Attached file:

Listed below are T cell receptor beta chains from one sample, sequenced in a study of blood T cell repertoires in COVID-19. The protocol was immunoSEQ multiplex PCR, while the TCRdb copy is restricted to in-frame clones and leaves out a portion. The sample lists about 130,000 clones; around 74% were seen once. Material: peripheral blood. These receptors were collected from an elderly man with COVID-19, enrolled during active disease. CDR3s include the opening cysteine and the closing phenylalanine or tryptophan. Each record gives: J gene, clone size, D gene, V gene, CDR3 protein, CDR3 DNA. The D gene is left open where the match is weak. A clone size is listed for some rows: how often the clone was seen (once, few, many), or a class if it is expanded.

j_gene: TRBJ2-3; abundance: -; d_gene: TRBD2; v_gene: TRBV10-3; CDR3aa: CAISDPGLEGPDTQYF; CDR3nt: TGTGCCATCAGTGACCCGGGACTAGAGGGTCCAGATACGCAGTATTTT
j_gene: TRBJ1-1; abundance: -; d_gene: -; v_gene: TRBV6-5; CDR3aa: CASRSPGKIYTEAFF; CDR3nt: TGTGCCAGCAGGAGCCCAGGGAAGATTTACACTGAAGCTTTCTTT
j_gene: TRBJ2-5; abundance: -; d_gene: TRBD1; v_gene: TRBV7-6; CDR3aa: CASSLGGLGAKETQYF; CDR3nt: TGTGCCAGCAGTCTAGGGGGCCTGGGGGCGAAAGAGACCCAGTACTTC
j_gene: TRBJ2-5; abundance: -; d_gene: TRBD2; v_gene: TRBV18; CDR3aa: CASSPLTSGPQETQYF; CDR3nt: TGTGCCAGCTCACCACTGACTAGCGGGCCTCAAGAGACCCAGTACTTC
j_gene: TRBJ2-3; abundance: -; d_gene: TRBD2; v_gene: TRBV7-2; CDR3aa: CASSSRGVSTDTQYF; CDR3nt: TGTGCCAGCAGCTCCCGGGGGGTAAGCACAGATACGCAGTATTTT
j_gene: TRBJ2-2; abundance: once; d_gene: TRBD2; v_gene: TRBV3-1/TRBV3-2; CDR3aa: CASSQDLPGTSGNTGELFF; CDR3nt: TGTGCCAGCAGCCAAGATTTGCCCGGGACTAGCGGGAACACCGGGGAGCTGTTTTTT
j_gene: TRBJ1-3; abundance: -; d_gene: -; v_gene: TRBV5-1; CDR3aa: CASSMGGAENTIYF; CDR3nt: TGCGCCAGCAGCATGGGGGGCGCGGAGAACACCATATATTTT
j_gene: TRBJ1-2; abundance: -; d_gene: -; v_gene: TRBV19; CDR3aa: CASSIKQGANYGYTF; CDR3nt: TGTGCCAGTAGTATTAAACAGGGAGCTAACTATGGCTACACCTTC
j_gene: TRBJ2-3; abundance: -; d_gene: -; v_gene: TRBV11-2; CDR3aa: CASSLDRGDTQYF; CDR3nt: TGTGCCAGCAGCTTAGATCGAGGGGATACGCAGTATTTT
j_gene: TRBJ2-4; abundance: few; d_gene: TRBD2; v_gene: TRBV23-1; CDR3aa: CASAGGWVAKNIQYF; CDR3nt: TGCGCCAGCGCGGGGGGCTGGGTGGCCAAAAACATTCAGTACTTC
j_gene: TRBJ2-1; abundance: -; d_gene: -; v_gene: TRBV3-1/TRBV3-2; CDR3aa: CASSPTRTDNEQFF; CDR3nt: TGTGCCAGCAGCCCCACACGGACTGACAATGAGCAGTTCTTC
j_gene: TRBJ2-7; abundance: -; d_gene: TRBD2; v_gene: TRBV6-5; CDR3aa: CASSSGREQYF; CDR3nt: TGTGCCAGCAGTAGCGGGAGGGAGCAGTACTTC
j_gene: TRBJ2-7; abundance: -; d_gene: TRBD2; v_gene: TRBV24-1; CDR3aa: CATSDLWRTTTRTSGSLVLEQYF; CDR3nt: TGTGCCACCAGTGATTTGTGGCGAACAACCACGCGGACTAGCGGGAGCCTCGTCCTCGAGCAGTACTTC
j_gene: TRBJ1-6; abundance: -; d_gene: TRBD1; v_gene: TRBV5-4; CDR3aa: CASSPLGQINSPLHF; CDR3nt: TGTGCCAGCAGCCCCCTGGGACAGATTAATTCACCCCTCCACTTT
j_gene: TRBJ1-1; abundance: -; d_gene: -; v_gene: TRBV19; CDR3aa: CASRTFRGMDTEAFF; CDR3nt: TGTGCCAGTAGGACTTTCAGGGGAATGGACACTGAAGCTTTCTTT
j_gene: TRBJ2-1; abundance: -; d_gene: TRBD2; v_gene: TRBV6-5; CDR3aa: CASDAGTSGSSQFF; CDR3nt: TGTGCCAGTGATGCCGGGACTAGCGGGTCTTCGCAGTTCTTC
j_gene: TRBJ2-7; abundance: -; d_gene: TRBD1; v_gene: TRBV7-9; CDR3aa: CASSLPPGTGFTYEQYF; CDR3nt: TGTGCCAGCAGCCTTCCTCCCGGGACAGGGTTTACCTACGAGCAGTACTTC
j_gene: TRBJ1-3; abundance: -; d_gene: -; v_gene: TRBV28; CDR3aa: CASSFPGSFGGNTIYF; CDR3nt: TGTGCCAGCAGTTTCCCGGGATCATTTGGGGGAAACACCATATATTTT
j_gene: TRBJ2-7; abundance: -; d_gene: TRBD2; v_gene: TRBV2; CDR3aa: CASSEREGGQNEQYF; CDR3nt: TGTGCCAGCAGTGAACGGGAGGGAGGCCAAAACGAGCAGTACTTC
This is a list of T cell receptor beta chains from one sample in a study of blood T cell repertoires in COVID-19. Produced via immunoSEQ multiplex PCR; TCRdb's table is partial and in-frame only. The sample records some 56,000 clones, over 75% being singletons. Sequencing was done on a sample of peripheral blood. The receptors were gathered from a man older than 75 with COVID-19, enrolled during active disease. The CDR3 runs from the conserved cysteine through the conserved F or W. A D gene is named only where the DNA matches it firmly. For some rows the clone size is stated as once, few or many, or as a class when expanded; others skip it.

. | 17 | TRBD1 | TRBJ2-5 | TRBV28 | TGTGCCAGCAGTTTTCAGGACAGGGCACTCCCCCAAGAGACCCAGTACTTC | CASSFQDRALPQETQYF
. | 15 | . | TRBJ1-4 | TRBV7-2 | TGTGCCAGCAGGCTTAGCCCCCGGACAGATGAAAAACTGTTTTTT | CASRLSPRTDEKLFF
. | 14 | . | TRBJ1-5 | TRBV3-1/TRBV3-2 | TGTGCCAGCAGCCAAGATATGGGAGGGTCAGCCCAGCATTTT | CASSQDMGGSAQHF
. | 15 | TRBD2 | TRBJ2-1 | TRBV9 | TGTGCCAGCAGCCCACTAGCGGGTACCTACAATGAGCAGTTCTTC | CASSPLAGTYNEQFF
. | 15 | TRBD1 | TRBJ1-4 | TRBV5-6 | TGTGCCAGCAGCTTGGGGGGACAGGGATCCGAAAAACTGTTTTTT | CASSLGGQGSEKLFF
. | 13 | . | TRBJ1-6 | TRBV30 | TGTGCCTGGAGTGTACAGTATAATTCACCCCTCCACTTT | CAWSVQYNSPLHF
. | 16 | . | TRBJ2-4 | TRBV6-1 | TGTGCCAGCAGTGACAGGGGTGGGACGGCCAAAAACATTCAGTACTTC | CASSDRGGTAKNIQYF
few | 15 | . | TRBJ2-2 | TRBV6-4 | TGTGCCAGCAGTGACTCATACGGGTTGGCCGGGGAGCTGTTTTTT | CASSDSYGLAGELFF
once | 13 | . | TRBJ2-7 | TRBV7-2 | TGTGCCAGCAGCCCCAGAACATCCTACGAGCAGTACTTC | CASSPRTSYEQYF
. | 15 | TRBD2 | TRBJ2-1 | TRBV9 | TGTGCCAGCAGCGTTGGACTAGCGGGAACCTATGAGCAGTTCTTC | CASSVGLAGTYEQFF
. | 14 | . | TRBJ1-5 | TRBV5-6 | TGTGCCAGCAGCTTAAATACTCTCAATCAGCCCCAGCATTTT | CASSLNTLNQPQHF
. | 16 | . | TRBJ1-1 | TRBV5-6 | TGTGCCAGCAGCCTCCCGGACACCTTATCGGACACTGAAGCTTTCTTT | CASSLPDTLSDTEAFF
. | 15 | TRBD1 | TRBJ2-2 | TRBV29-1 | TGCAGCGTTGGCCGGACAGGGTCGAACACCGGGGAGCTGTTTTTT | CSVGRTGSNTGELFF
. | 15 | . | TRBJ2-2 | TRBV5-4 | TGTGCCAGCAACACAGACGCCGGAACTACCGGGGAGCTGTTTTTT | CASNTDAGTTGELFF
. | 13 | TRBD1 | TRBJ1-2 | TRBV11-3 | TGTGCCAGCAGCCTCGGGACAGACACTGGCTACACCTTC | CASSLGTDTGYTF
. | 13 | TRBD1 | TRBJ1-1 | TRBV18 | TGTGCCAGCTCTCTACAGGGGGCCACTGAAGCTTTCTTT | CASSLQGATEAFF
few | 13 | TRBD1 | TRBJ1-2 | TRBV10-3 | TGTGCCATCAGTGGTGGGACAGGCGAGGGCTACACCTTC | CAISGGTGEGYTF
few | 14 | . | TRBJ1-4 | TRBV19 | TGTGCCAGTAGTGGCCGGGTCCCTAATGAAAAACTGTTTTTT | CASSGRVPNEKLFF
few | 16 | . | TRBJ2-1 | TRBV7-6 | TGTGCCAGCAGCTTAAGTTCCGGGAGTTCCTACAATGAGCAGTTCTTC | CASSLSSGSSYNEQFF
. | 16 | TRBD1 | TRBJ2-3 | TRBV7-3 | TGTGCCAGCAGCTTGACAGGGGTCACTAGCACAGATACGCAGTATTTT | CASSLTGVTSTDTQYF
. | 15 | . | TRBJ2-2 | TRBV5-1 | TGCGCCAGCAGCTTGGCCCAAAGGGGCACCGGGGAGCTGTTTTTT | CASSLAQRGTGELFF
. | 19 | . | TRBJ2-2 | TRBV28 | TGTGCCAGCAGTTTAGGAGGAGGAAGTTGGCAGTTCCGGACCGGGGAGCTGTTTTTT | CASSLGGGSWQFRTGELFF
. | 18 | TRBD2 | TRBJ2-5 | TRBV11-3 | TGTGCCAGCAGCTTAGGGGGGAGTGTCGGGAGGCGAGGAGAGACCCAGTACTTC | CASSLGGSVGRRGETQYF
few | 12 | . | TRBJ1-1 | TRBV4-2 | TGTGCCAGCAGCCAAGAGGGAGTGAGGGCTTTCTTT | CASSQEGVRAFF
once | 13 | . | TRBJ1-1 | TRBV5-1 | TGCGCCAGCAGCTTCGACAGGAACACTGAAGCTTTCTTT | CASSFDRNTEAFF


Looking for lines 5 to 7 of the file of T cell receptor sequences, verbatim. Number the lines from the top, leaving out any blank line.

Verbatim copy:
j_gene: TRBJ2-5; abundance: -; d_gene: TRBD2; v_gene: TRBV18; CDR3aa: CASSPLTSGPQETQYF; CDR3nt: TGTGCCAGCTCACCACTGACTAGCGGGCCTCAAGAGACCCAGTACTTC
j_gene: TRBJ2-3; abundance: -; d_gene: TRBD2; v_gene: TRBV7-2; CDR3aa: CASSSRGVSTDTQYF; CDR3nt: TGTGCCAGCAGCTCCCGGGGGGTAAGCACAGATACGCAGTATTTT
j_gene: TRBJ2-2; abundance: once; d_gene: TRBD2; v_gene: TRBV3-1/TRBV3-2; CDR3aa: CASSQDLPGTSGNTGELFF; CDR3nt: TGTGCCAGCAGCCAAGATTTGCCCGGGACTAGCGGGAACACCGGGGAGCTGTTTTTT